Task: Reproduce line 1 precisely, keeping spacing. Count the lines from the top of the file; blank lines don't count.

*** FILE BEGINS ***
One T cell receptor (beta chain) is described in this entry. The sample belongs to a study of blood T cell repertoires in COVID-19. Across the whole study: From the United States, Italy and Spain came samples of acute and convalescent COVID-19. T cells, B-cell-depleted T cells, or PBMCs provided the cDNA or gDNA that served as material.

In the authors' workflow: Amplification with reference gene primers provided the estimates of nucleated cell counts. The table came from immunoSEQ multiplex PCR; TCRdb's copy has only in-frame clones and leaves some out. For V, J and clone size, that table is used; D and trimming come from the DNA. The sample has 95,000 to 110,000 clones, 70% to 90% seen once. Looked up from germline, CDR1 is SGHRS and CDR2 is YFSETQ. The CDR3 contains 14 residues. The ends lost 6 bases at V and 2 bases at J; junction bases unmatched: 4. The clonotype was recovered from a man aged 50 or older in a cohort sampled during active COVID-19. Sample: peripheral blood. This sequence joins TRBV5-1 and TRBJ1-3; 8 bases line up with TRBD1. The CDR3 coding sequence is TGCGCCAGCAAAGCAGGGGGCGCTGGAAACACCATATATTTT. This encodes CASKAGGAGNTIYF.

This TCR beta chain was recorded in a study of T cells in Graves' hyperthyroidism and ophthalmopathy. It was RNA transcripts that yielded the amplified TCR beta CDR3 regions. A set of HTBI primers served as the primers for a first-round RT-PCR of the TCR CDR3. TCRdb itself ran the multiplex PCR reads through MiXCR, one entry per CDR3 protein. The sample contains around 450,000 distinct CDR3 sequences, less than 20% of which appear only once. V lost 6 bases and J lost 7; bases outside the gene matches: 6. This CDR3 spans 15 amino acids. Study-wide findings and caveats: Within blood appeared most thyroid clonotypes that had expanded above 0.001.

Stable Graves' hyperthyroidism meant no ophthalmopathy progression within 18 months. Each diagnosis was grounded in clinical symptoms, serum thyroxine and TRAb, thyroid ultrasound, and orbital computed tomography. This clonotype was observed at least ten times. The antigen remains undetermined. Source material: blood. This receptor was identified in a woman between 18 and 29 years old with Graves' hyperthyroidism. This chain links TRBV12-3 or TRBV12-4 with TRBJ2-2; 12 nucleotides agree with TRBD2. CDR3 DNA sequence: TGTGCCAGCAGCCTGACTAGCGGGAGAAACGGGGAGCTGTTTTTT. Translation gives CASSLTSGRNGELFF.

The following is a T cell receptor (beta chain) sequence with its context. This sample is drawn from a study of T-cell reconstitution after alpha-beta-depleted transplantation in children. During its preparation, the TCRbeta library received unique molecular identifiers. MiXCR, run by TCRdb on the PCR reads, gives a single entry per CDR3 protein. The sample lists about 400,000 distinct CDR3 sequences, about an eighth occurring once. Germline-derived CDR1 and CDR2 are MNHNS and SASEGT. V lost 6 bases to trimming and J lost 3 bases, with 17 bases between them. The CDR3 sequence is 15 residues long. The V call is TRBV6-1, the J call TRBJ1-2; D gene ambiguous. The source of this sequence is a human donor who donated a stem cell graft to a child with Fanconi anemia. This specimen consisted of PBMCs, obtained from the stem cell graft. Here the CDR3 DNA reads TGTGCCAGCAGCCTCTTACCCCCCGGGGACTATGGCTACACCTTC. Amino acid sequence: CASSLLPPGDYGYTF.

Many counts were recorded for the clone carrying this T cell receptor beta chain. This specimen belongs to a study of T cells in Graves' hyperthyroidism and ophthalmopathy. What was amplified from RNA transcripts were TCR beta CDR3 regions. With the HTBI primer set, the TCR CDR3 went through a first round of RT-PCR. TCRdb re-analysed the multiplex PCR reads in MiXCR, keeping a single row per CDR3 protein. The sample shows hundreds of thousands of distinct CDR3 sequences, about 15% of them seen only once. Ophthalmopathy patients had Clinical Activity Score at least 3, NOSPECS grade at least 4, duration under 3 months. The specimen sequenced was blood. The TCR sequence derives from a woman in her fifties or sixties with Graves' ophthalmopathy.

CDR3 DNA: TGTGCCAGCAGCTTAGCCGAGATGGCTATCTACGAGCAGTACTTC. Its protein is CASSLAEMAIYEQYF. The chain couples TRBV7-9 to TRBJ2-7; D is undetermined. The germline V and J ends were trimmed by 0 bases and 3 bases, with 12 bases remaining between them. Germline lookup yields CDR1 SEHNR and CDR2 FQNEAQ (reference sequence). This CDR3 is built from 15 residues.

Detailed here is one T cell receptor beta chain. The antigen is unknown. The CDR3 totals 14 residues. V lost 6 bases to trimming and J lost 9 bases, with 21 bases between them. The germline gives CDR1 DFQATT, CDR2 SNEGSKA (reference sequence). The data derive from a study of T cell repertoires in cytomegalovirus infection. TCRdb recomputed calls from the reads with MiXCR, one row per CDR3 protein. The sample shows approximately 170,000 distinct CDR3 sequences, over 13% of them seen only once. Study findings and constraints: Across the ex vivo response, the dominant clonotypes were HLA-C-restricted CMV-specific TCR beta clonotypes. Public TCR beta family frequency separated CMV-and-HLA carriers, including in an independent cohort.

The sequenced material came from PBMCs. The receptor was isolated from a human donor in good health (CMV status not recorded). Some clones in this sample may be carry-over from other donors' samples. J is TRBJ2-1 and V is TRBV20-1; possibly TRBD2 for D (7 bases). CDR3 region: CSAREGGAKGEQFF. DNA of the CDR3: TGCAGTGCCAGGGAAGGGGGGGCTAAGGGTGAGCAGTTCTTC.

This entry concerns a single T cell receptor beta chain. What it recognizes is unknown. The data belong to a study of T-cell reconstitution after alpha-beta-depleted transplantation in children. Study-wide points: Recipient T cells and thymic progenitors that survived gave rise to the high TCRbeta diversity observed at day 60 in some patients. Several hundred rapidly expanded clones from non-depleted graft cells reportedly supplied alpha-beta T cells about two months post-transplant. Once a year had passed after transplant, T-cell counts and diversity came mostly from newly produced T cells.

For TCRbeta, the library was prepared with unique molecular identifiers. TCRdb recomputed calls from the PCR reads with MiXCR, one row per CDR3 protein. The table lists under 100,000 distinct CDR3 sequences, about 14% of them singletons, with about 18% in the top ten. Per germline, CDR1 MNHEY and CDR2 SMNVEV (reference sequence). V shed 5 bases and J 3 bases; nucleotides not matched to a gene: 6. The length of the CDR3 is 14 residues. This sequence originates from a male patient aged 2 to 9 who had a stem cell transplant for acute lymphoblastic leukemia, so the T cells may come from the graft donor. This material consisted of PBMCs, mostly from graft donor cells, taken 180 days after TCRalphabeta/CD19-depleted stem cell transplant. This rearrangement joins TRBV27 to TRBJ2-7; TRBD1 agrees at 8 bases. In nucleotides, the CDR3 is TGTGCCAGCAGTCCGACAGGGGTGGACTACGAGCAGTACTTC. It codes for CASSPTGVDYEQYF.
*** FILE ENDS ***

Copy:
One T cell receptor (beta chain) is described in this entry. The sample belongs to a study of blood T cell repertoires in COVID-19. Across the whole study: From the United States, Italy and Spain came samples of acute and convalescent COVID-19. T cells, B-cell-depleted T cells, or PBMCs provided the cDNA or gDNA that served as material.